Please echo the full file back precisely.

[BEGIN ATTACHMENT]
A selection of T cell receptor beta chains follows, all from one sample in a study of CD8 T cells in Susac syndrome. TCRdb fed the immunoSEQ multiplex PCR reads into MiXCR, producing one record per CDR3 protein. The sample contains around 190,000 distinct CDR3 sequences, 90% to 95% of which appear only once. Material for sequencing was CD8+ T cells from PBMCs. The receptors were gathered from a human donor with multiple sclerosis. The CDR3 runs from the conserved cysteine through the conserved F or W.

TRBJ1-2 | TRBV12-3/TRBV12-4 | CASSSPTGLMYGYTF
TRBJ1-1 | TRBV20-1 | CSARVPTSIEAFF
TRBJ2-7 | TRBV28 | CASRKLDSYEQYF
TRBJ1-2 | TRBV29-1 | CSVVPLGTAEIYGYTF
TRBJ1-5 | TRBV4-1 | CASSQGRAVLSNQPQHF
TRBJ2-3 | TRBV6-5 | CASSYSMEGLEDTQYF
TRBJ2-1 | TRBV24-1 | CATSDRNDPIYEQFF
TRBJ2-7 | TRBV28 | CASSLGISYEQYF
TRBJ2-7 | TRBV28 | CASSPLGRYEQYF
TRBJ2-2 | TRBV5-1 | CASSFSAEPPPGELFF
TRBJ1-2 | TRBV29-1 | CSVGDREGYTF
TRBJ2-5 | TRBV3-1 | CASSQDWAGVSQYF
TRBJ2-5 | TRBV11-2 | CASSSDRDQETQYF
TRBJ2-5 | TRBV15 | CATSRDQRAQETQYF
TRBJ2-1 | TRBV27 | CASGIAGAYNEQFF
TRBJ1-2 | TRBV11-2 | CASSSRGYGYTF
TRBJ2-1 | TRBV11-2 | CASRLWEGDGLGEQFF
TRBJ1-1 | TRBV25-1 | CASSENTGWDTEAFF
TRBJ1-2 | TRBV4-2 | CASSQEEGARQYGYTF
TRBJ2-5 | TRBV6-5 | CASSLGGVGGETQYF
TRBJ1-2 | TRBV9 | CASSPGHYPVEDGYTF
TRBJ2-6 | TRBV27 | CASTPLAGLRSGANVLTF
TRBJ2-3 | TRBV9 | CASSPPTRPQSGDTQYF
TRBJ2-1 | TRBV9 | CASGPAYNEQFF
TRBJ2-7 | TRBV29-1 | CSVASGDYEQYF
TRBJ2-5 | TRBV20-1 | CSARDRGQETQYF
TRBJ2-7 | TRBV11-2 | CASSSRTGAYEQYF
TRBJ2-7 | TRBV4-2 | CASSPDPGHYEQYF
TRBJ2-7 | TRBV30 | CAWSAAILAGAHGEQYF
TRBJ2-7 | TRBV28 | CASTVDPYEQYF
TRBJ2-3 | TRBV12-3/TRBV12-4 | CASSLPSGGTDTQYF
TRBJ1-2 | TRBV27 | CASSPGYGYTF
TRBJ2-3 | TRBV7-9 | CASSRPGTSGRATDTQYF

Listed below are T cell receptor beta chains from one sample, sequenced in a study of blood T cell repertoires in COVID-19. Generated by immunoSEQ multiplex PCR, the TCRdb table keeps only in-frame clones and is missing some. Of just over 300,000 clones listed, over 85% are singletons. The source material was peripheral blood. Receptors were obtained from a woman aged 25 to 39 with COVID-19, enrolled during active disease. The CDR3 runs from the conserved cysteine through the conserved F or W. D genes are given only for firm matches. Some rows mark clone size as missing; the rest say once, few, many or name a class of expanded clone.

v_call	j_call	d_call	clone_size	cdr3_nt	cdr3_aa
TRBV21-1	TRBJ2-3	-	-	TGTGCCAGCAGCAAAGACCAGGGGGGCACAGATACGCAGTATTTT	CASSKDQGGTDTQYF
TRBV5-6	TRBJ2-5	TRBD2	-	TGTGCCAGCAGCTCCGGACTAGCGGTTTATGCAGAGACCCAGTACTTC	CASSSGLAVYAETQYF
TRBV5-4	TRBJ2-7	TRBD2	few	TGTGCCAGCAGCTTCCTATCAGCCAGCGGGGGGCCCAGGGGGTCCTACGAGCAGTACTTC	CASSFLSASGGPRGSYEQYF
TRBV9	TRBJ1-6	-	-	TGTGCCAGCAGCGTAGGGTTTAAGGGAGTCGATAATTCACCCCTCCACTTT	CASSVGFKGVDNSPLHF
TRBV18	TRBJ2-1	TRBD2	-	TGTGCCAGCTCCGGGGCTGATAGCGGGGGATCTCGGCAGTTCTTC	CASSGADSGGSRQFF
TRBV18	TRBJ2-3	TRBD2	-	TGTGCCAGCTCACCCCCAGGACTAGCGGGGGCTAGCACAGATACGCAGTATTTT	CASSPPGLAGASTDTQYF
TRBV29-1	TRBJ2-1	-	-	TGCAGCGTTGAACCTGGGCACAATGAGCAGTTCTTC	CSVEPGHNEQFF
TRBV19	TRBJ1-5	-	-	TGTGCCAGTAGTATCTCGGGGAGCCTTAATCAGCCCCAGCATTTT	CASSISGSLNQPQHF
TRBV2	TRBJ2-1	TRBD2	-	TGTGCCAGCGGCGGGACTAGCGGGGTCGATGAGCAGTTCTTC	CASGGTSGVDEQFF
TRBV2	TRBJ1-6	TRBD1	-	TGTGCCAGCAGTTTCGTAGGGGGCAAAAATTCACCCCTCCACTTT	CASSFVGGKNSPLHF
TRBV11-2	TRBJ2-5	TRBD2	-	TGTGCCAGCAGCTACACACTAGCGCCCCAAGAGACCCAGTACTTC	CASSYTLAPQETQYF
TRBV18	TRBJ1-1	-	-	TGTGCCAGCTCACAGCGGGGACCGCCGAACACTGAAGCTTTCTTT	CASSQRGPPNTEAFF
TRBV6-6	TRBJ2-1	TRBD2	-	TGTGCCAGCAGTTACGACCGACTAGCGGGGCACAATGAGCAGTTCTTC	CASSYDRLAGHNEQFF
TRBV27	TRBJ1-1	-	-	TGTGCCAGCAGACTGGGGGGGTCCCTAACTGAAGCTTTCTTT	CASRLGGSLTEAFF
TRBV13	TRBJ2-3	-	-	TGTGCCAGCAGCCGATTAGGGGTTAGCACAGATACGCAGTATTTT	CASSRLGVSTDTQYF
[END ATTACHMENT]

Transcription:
A selection of T cell receptor beta chains follows, all from one sample in a study of CD8 T cells in Susac syndrome. TCRdb fed the immunoSEQ multiplex PCR reads into MiXCR, producing one record per CDR3 protein. The sample contains around 190,000 distinct CDR3 sequences, 90% to 95% of which appear only once. Material for sequencing was CD8+ T cells from PBMCs. The receptors were gathered from a human donor with multiple sclerosis. The CDR3 runs from the conserved cysteine through the conserved F or W.

TRBJ1-2 | TRBV12-3/TRBV12-4 | CASSSPTGLMYGYTF
TRBJ1-1 | TRBV20-1 | CSARVPTSIEAFF
TRBJ2-7 | TRBV28 | CASRKLDSYEQYF
TRBJ1-2 | TRBV29-1 | CSVVPLGTAEIYGYTF
TRBJ1-5 | TRBV4-1 | CASSQGRAVLSNQPQHF
TRBJ2-3 | TRBV6-5 | CASSYSMEGLEDTQYF
TRBJ2-1 | TRBV24-1 | CATSDRNDPIYEQFF
TRBJ2-7 | TRBV28 | CASSLGISYEQYF
TRBJ2-7 | TRBV28 | CASSPLGRYEQYF
TRBJ2-2 | TRBV5-1 | CASSFSAEPPPGELFF
TRBJ1-2 | TRBV29-1 | CSVGDREGYTF
TRBJ2-5 | TRBV3-1 | CASSQDWAGVSQYF
TRBJ2-5 | TRBV11-2 | CASSSDRDQETQYF
TRBJ2-5 | TRBV15 | CATSRDQRAQETQYF
TRBJ2-1 | TRBV27 | CASGIAGAYNEQFF
TRBJ1-2 | TRBV11-2 | CASSSRGYGYTF
TRBJ2-1 | TRBV11-2 | CASRLWEGDGLGEQFF
TRBJ1-1 | TRBV25-1 | CASSENTGWDTEAFF
TRBJ1-2 | TRBV4-2 | CASSQEEGARQYGYTF
TRBJ2-5 | TRBV6-5 | CASSLGGVGGETQYF
TRBJ1-2 | TRBV9 | CASSPGHYPVEDGYTF
TRBJ2-6 | TRBV27 | CASTPLAGLRSGANVLTF
TRBJ2-3 | TRBV9 | CASSPPTRPQSGDTQYF
TRBJ2-1 | TRBV9 | CASGPAYNEQFF
TRBJ2-7 | TRBV29-1 | CSVASGDYEQYF
TRBJ2-5 | TRBV20-1 | CSARDRGQETQYF
TRBJ2-7 | TRBV11-2 | CASSSRTGAYEQYF
TRBJ2-7 | TRBV4-2 | CASSPDPGHYEQYF
TRBJ2-7 | TRBV30 | CAWSAAILAGAHGEQYF
TRBJ2-7 | TRBV28 | CASTVDPYEQYF
TRBJ2-3 | TRBV12-3/TRBV12-4 | CASSLPSGGTDTQYF
TRBJ1-2 | TRBV27 | CASSPGYGYTF
TRBJ2-3 | TRBV7-9 | CASSRPGTSGRATDTQYF

Listed below are T cell receptor beta chains from one sample, sequenced in a study of blood T cell repertoires in COVID-19. Generated by immunoSEQ multiplex PCR, the TCRdb table keeps only in-frame clones and is missing some. Of just over 300,000 clones listed, over 85% are singletons. The source material was peripheral blood. Receptors were obtained from a woman aged 25 to 39 with COVID-19, enrolled during active disease. The CDR3 runs from the conserved cysteine through the conserved F or W. D genes are given only for firm matches. Some rows mark clone size as missing; the rest say once, few, many or name a class of expanded clone.

v_call	j_call	d_call	clone_size	cdr3_nt	cdr3_aa
TRBV21-1	TRBJ2-3	-	-	TGTGCCAGCAGCAAAGACCAGGGGGGCACAGATACGCAGTATTTT	CASSKDQGGTDTQYF
TRBV5-6	TRBJ2-5	TRBD2	-	TGTGCCAGCAGCTCCGGACTAGCGGTTTATGCAGAGACCCAGTACTTC	CASSSGLAVYAETQYF
TRBV5-4	TRBJ2-7	TRBD2	few	TGTGCCAGCAGCTTCCTATCAGCCAGCGGGGGGCCCAGGGGGTCCTACGAGCAGTACTTC	CASSFLSASGGPRGSYEQYF
TRBV9	TRBJ1-6	-	-	TGTGCCAGCAGCGTAGGGTTTAAGGGAGTCGATAATTCACCCCTCCACTTT	CASSVGFKGVDNSPLHF
TRBV18	TRBJ2-1	TRBD2	-	TGTGCCAGCTCCGGGGCTGATAGCGGGGGATCTCGGCAGTTCTTC	CASSGADSGGSRQFF
TRBV18	TRBJ2-3	TRBD2	-	TGTGCCAGCTCACCCCCAGGACTAGCGGGGGCTAGCACAGATACGCAGTATTTT	CASSPPGLAGASTDTQYF
TRBV29-1	TRBJ2-1	-	-	TGCAGCGTTGAACCTGGGCACAATGAGCAGTTCTTC	CSVEPGHNEQFF
TRBV19	TRBJ1-5	-	-	TGTGCCAGTAGTATCTCGGGGAGCCTTAATCAGCCCCAGCATTTT	CASSISGSLNQPQHF
TRBV2	TRBJ2-1	TRBD2	-	TGTGCCAGCGGCGGGACTAGCGGGGTCGATGAGCAGTTCTTC	CASGGTSGVDEQFF
TRBV2	TRBJ1-6	TRBD1	-	TGTGCCAGCAGTTTCGTAGGGGGCAAAAATTCACCCCTCCACTTT	CASSFVGGKNSPLHF
TRBV11-2	TRBJ2-5	TRBD2	-	TGTGCCAGCAGCTACACACTAGCGCCCCAAGAGACCCAGTACTTC	CASSYTLAPQETQYF
TRBV18	TRBJ1-1	-	-	TGTGCCAGCTCACAGCGGGGACCGCCGAACACTGAAGCTTTCTTT	CASSQRGPPNTEAFF
TRBV6-6	TRBJ2-1	TRBD2	-	TGTGCCAGCAGTTACGACCGACTAGCGGGGCACAATGAGCAGTTCTTC	CASSYDRLAGHNEQFF
TRBV27	TRBJ1-1	-	-	TGTGCCAGCAGACTGGGGGGGTCCCTAACTGAAGCTTTCTTT	CASRLGGSLTEAFF
TRBV13	TRBJ2-3	-	-	TGTGCCAGCAGCCGATTAGGGGTTAGCACAGATACGCAGTATTTT	CASSRLGVSTDTQYF